Biltong (Dee)
May 7th, 2006, 06:37 PM
The Cosmopolitan. :-)

Only kidding - I'd rather have my fingernails pulled out...

I'm into Canada at the moment, reading Tanya Huff and Kelley Armstrong. Both authors are into the Vampire / Werewolf genre but write well.

RavenOfOdin
May 7th, 2006, 08:27 PM
I'm very into historical literature.

TeeAhr1
May 8th, 2006, 02:26 PM
Author: Stephen King
Title: The Stand
Genre: Fiction (horror?)
I first read the stand on Thanksgiving break in college in 1980 (I think). It was the first "End of humanity as we know it" book I'd read, and it captivated me. It is an epic struggle between good and evil.
Amazon.com (http://www.amazon.com/gp/product/0385199570/qid=1140618873/sr=2-1/ref=pd_bbs_b_2_1/102-3891646-3189733?s=books&v=glance&n=283155)
I'll compose a proper reply later (assuming work is slow today ;) ), but I just wanted to chime in with a "hell yeah!" I'm not a King fan (with very few exceptions; see also the Gunslinger series), but The Stand might be the best work of fiction I've ever read. The characters that he paints are so human, so three-dimensional. SPOILER ALERT: I cried a little the first time I read through it when Harold died. I think there's a little Harold in all of us, especially some of us geeks. There isn't a character in that book that you don't find yourself rooting for at one time or another.

magicmike
September 5th, 2006, 04:36 AM
Author: Fred Potts
Title: PDU-1
Genre: Linux/Unix Sci-Fi ?

You can read the book online or download the PDF here.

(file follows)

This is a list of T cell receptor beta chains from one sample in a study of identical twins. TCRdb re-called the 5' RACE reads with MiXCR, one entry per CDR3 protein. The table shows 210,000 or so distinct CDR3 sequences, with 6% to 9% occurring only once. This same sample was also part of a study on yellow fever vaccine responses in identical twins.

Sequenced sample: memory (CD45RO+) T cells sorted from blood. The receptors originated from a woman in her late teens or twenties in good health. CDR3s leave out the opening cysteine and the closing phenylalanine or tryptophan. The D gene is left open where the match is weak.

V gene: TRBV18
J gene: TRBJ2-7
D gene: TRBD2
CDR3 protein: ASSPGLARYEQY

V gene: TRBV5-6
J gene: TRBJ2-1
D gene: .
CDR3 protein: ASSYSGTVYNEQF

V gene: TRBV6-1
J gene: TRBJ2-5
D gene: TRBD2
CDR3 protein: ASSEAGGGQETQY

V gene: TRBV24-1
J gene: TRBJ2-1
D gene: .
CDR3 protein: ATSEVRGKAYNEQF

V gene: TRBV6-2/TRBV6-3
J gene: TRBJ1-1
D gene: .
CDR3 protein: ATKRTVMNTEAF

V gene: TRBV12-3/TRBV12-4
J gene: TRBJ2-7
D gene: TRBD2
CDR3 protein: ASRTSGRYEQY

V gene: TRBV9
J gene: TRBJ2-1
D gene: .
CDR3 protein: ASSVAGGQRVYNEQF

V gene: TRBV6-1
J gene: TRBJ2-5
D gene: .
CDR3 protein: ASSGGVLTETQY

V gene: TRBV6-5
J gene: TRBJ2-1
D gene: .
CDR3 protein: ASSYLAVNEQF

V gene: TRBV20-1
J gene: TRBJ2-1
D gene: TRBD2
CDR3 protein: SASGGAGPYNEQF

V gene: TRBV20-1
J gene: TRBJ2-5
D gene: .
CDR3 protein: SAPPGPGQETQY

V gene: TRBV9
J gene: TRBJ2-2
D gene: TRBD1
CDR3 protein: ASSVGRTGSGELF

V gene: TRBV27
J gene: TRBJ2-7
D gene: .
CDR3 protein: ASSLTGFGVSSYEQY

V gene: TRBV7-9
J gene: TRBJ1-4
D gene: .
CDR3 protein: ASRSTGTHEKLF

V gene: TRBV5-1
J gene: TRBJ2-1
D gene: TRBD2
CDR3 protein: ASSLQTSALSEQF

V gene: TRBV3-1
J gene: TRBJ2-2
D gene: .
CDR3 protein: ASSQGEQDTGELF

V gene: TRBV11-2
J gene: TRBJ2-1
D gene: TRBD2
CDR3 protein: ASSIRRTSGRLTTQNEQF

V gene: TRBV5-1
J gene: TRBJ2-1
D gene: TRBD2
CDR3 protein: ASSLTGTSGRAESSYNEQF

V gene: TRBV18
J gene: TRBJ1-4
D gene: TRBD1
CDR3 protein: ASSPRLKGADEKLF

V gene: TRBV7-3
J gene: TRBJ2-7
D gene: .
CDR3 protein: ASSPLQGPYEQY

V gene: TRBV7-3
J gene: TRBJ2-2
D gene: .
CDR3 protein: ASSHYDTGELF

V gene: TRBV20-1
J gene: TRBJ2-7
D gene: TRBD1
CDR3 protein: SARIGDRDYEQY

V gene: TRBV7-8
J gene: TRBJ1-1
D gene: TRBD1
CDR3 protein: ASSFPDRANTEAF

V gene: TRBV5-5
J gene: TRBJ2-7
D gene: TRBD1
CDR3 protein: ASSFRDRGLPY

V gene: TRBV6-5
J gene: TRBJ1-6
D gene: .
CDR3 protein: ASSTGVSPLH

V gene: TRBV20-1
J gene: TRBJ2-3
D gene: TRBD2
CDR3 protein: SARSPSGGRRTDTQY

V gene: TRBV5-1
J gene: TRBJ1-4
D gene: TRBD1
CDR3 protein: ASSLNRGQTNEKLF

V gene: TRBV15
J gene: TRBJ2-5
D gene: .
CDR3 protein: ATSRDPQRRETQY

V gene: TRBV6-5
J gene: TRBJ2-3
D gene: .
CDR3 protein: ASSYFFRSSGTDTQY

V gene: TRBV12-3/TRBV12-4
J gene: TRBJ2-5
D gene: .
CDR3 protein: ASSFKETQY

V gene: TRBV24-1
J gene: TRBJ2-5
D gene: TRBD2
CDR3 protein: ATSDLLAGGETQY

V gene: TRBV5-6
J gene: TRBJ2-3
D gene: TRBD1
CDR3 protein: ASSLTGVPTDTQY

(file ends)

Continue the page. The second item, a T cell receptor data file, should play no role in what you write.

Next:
http://www.fepco.com/PDU-1.html (http://www.fepco.com/PDU-1.html)


I met the author a while back and he is a very interesting person. He has a collection of rare Unix & Linux computers. And writes his books through SGML (the precursor to HTML, DocBook & XML)

The book itself is an interesting read, I don't want to give the plot away but it does have a lot to do with UNIX.

Cyraxzz
September 5th, 2006, 05:48 AM
I prefer educational books more than fictional books.

Bezmotivnik
September 5th, 2006, 01:56 PM
I prefer educational books more than fictional books.
Who says fiction isn't educational?

I've learned a great deal from fiction.

skymt
September 5th, 2006, 02:34 PM
I read mostly science fiction, plus whatever you call Terry Pratchett's work (fantasy-satire?). Some favorites:

* David Brin's Uplift series (from #2 on, #1 was his first novel, and it showed)
* Isaac Asimov
* Peter F. Hamilton
* Neil Gaiman

slimdog360
September 5th, 2006, 02:37 PM
anything fantasy and some autobiographies.